... I hope to win? Which of the gifts men prize? What can I have or hold of the bounteous boon I crave— I, with the coarse stubbed hands, the dull and narrow eyes, The low-browed leer of the brutal, base-born slave? What can I know of Love? I, with my ape-like face, Frighting the tender trust of the timorous, shrinking maid, Who, drawn by my deep soul's spell, half-yields to the soul's embrace Then looks on its hideous mask and trembles ...
— The Path of Dreams - Poems • Leigh Gordon Giltner

... Who, making Himself feared through what He does, Looks up, first, and perceives he cannot soar To what is quiet and hath happy life; Next looks down here, and out of very spite Makes this a bauble-world to ape yon real, These good things to match those as hips do grapes. 'Tis solace making baubles, ay, and sport. Himself peeped late, eyed Prosper at his books Careless and lofty, lord now of the isle: Vexed, 'stitched a book of broad leaves, arrow-shaped, Wrote thereon, he knows ...
— Robert Browning: How To Know Him • William Lyon Phelps

... but since all must needs be conjecture one is obliged to say that Miss Manning, with her gift of delicate imagination and exquisite writing, has conjectured more excellently than the historians. She does not "play the sedulous ape" to Milton or Mary Powell: but if one could imagine a gentle and tender Boswell to these two, then Miss Manning has well proved her aptitude for the place. Of Mary Powell she has made a charming creature. The diary of Mary Powell is full of sweet country smells and sights and sounds. ...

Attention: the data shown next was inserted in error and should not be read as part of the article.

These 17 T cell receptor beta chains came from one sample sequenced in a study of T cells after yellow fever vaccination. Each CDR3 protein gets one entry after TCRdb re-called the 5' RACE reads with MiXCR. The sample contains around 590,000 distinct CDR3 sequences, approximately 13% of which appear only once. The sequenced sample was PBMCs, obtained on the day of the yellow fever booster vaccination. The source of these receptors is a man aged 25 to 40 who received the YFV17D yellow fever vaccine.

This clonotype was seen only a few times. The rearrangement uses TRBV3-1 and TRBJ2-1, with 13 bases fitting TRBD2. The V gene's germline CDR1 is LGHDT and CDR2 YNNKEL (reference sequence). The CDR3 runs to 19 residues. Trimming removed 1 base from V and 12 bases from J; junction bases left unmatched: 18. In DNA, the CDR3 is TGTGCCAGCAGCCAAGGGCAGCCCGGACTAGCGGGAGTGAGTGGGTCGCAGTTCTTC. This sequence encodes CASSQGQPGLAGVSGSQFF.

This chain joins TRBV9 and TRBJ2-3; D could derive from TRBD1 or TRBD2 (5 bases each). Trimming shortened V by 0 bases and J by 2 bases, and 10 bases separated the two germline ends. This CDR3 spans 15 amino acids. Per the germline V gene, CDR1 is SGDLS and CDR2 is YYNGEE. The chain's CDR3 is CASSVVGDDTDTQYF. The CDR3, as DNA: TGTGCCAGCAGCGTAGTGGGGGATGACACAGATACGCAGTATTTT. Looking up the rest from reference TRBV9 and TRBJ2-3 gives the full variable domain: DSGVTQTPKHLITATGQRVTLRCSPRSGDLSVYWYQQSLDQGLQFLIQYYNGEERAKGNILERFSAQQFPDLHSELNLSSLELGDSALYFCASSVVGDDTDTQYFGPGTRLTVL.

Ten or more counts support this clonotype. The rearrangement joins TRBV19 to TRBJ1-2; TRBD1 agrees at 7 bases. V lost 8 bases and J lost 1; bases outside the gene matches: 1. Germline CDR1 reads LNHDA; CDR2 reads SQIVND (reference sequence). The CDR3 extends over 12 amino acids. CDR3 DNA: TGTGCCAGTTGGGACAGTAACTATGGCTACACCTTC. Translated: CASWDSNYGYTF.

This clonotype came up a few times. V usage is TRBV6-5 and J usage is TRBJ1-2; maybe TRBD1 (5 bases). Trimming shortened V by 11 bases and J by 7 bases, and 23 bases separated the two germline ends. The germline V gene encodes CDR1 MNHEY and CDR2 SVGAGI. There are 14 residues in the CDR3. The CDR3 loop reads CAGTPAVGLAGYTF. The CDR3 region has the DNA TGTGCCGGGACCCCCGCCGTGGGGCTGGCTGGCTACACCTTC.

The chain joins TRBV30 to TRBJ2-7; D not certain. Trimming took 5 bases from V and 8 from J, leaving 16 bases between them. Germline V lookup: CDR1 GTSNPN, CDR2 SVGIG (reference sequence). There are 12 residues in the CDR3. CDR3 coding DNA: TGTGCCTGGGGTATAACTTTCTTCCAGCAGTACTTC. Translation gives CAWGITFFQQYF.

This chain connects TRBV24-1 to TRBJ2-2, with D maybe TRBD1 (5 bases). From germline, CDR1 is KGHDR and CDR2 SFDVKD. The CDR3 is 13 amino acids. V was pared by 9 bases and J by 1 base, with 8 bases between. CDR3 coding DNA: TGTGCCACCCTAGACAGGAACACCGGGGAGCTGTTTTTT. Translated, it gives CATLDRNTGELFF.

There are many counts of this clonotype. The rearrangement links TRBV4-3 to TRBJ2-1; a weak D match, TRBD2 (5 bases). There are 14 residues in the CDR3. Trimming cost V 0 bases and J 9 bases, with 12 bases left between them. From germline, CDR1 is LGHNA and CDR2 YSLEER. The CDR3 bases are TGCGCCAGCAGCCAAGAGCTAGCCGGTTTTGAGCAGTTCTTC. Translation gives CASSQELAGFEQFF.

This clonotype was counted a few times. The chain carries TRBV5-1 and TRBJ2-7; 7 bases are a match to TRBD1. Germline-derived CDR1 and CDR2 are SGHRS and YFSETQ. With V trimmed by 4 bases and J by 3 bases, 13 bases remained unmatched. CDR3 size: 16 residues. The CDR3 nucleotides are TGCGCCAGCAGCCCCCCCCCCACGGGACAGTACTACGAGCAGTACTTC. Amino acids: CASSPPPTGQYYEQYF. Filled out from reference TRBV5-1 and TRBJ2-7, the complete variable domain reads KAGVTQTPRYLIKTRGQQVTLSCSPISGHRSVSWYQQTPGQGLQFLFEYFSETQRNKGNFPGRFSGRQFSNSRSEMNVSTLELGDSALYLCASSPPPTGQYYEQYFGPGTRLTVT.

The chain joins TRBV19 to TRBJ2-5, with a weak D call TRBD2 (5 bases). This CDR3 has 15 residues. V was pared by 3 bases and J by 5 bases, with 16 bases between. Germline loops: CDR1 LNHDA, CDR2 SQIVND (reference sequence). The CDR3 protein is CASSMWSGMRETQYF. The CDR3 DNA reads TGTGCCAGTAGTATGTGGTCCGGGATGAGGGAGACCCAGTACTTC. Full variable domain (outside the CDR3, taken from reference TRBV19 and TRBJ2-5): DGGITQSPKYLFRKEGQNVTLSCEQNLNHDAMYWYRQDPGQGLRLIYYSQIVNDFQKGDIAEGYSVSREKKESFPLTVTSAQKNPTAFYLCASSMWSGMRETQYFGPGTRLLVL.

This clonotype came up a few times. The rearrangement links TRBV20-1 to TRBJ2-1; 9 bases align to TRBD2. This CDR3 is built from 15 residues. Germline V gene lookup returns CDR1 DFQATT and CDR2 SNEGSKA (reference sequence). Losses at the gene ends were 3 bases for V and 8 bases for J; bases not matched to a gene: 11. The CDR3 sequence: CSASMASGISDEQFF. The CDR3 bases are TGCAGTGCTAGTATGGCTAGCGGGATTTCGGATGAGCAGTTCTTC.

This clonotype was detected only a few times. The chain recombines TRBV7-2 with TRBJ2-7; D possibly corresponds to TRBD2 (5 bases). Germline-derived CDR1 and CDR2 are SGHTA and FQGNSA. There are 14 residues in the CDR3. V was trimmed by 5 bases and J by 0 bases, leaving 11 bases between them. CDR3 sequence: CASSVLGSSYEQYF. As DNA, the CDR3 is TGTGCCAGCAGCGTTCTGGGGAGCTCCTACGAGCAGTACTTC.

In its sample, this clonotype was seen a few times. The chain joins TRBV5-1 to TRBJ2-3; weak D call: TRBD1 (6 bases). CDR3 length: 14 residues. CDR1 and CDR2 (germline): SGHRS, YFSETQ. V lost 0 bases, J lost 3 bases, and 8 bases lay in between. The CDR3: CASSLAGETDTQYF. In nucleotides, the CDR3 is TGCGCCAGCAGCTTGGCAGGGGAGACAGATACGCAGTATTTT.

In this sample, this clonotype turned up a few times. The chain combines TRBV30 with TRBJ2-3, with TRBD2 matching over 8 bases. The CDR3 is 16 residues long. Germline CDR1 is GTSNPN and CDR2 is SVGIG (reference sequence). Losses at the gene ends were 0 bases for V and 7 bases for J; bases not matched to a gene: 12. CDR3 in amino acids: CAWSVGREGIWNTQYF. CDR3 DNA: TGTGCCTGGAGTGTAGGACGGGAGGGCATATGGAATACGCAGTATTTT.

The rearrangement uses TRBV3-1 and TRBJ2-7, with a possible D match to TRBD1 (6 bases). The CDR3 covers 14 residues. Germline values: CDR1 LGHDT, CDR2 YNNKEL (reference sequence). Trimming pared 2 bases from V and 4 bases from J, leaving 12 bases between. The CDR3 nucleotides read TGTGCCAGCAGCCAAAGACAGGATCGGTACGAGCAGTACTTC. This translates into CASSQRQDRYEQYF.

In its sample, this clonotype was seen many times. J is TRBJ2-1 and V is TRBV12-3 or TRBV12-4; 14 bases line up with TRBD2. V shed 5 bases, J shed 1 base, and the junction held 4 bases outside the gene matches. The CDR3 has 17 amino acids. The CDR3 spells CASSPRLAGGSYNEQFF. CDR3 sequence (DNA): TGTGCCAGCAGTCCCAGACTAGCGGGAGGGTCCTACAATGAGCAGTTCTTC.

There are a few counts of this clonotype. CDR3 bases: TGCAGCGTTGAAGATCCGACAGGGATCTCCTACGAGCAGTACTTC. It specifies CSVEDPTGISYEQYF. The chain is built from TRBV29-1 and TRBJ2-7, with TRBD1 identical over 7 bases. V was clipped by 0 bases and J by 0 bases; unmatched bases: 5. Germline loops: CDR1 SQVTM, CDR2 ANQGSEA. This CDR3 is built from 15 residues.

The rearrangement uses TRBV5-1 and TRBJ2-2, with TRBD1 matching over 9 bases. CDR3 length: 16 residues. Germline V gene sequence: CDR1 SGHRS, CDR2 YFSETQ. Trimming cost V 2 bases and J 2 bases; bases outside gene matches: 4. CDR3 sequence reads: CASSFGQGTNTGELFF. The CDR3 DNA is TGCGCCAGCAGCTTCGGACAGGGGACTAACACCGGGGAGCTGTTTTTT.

— Mary Powell & Deborah's Diary • Anne Manning

... soft gray bending of the grasses. Behind me the road made a sharp turn, descending out of thick clouds into a little blood-red hollow, where it was crossed by an open gate. In this gate, through which I had somehow come, stood two gray leopards and a small ape. The beasts stood on tip-toe and eyed me with a dreadful curiosity; and from somewhere in the little hollow I heard a word whispered which I could not understand. But the beasts heard it, and drew away through the ...
— Earth's Enigmas - A Volume of Stories • Charles G. D. Roberts

... Bridgewater, and his daughter, another Lady Alice. With these illustrious sisters Spenser claimed kindred. To each of these he dedicated one of his minor poems; to Lady Strange, the Tears of the Muses; to Lady Compton, the Apologue of the Fox and the Ape, Mother Hubberd's Tale; to Lady Carey, the Fable of the Butterfly and the Spider, Muiopotmos. And in each dedication he assumed on their part the ...